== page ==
N-acetylcysteine Explored as Adjunct Therapy in Schizophrenia

Schizophrenia is linked to mitochondrial abnormalities, glutathione deficit, and increased brain oxidative stress
Schizophrenia is linked to mitochondrial abnormalities, glutathione deficit, and increased brain oxidative stress

Researchers from the St. Louis University School of Medicine report that adjunctive N-acetylcysteine (NAC) may be effective in reducing negative and general symptoms in schizophrenia. The full study is published inAnnals of Clinical Psychiatry.

Previous studies have found that schizophrenia is associated with mitochondrial abnormalities, glutathione deficit, and increased brain oxidative stress. NAC, a strong antioxidant, has demonstrated potential therapeutic benefit in schizophrenia according to some reports. Study authors reviewed the available randomized, double-blind, placebo-controlled studies to determine the efficacy of NAC as as adjunctive treatment for schizophrenia.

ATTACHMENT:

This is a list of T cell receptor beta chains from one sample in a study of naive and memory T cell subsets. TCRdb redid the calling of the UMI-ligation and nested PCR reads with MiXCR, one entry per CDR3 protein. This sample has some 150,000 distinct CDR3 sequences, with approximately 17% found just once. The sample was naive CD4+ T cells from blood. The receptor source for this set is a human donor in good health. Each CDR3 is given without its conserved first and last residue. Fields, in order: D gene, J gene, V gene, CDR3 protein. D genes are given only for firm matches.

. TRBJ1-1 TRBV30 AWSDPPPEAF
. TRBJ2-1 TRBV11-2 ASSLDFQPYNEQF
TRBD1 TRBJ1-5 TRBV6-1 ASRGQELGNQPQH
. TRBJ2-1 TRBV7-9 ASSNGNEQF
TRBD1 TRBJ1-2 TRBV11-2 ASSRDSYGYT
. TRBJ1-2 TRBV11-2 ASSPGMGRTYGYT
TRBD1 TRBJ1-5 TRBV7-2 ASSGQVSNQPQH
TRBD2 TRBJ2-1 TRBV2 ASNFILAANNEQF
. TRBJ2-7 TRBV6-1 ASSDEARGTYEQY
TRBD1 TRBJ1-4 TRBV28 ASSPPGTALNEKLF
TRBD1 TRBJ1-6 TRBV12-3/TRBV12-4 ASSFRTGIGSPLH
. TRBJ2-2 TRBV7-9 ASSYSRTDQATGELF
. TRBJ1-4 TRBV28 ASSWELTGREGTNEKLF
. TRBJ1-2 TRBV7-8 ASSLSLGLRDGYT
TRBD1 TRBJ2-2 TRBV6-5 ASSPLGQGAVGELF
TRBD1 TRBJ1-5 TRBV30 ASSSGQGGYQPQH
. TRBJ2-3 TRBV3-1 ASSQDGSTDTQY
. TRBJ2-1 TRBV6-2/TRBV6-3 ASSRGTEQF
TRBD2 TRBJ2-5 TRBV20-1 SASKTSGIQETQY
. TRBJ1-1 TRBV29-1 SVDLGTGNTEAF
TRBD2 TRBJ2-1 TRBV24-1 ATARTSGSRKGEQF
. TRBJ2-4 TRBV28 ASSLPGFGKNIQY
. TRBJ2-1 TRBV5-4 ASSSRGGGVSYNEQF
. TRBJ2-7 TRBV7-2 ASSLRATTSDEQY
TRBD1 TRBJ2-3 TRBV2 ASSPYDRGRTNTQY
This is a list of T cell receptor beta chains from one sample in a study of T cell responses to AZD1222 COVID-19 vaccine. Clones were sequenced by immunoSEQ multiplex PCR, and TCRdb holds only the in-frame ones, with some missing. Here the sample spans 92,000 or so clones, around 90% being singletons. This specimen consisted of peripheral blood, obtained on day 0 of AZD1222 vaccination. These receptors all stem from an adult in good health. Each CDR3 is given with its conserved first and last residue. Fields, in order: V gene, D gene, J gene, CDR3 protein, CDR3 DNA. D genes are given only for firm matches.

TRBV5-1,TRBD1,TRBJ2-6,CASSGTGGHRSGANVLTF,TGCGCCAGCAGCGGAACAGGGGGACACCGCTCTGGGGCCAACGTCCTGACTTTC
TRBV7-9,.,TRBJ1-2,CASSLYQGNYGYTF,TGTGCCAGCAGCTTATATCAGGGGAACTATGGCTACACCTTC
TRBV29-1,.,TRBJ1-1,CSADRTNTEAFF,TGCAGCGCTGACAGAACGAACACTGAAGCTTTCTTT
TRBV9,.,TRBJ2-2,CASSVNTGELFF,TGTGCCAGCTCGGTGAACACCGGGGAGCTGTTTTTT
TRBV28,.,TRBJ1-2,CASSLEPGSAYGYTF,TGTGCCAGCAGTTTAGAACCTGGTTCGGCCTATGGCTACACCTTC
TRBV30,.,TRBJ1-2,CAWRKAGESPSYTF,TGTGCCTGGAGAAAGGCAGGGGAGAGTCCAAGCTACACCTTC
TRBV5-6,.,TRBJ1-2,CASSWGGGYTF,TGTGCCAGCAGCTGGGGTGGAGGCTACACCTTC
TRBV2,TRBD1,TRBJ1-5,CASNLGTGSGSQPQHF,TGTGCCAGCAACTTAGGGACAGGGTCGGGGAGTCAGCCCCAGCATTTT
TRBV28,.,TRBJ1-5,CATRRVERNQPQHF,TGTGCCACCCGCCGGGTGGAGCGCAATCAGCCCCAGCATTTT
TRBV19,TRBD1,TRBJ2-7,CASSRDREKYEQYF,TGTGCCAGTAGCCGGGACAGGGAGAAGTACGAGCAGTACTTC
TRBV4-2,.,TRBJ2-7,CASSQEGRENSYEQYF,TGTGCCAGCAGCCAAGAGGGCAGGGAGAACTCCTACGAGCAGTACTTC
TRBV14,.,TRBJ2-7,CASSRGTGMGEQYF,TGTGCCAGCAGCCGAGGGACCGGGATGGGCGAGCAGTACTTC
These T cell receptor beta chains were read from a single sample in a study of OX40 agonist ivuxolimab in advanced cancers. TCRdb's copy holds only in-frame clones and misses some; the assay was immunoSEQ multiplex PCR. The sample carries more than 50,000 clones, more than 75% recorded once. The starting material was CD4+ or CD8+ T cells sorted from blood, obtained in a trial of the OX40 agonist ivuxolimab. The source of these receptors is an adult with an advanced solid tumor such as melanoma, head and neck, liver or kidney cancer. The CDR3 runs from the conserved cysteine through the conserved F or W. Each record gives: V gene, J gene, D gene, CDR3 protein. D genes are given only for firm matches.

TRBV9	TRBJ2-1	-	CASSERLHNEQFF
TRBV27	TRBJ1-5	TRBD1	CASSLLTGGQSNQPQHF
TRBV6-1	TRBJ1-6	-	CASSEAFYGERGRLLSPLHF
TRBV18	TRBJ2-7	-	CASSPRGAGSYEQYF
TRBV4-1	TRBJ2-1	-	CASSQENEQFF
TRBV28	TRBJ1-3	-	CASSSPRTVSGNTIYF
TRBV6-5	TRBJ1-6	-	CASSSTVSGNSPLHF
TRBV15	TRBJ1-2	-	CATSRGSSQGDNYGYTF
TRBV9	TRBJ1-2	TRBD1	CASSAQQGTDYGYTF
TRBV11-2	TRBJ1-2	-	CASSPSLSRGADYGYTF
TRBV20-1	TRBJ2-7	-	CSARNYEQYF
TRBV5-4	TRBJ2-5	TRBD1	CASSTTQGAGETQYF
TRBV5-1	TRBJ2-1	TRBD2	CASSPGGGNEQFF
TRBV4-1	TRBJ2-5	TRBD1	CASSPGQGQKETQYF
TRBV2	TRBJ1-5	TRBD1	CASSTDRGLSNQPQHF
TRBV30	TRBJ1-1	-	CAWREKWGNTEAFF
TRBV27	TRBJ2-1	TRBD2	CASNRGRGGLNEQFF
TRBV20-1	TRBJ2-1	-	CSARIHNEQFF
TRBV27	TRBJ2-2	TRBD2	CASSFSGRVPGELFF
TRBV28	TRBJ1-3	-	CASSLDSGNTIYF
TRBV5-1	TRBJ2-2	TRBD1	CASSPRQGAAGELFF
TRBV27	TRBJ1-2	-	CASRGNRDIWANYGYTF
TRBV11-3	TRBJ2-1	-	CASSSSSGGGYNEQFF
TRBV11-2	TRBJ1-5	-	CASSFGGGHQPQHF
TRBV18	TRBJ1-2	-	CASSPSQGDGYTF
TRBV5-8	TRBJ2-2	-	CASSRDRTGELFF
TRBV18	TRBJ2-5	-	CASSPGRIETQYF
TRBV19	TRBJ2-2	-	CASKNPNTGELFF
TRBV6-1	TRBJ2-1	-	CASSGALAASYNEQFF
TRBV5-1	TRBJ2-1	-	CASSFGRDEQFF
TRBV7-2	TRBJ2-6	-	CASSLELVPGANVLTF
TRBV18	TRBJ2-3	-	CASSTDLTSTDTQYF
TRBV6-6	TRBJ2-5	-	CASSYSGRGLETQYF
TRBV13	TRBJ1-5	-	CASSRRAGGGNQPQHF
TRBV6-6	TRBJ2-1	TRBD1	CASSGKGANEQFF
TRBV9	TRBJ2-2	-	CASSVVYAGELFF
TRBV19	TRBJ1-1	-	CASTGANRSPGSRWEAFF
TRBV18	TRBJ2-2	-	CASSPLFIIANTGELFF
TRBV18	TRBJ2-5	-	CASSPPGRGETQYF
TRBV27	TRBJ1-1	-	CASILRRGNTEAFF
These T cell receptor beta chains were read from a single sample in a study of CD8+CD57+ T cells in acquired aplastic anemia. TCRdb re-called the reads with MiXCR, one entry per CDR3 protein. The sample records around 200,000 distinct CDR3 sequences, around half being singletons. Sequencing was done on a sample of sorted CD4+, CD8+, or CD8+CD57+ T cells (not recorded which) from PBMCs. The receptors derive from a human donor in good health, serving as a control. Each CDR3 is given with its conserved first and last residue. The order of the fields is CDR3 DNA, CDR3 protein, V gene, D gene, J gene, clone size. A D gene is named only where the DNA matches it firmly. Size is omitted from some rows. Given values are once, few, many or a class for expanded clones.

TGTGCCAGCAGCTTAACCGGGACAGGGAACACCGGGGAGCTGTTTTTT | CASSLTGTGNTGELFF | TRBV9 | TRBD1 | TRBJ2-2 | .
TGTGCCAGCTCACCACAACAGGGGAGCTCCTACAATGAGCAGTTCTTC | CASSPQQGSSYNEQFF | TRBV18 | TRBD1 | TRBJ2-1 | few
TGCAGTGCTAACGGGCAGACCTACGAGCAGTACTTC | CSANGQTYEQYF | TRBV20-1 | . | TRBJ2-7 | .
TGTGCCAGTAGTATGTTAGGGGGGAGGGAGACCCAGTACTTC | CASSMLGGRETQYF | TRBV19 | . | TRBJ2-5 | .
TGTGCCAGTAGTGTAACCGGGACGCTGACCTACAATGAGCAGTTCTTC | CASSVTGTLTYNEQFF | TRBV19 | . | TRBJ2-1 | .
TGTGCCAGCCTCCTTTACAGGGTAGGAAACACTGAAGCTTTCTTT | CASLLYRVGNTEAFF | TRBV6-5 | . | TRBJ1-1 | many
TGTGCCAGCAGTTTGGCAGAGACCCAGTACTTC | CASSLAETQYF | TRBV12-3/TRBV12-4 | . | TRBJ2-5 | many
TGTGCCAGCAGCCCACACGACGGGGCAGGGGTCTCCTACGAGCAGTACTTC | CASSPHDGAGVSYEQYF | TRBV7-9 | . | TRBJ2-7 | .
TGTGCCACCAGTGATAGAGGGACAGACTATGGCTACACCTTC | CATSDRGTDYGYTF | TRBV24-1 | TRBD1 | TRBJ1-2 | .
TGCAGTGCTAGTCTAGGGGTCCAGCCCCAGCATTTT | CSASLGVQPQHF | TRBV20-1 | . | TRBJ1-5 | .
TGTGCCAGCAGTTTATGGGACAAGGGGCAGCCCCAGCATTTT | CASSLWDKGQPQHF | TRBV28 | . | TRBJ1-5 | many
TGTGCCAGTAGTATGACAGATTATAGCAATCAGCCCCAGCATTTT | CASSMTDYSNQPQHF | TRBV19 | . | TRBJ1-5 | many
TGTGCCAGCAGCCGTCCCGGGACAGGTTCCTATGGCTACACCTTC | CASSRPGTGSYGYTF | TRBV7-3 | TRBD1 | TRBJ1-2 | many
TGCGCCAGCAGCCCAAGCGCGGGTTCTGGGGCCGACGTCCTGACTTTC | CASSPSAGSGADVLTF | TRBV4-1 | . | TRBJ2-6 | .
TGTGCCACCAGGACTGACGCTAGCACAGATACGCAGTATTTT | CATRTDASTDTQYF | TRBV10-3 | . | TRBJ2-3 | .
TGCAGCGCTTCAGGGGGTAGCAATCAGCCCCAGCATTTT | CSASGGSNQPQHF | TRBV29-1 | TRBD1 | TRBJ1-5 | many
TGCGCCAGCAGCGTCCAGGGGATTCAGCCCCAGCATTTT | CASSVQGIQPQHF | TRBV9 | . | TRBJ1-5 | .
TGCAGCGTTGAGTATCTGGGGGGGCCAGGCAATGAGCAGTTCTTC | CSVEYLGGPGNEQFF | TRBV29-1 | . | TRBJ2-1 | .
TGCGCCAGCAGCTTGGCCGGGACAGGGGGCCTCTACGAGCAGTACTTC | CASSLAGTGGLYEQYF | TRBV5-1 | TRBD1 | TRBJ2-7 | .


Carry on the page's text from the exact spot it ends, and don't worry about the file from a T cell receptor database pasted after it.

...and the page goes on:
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Two studies met the inclusion criteria for the review. One study (Berk et al, 2008) studied NAC as adjunctive treatment to atypical antipsychotics in subjects with chronic schizophrenia who were stabilized on antipsychotics. At 8 weeks, treatment appeared less effective compared to placebo, but significant reductions were seen at 24 weeks in Positive and Negative Syndrome Scale (PANSS) negative, general, and total scores. 

The second study (Farokhnia et al, 2013) evaluated NAC as an adjunctive treatment to risperidone in patients with chronic schizophrenia with acute exacerbations. After 8 weeks of treatment, there were clinically significant reductions in PANSS negative, general, and total scores compared to placebo. 

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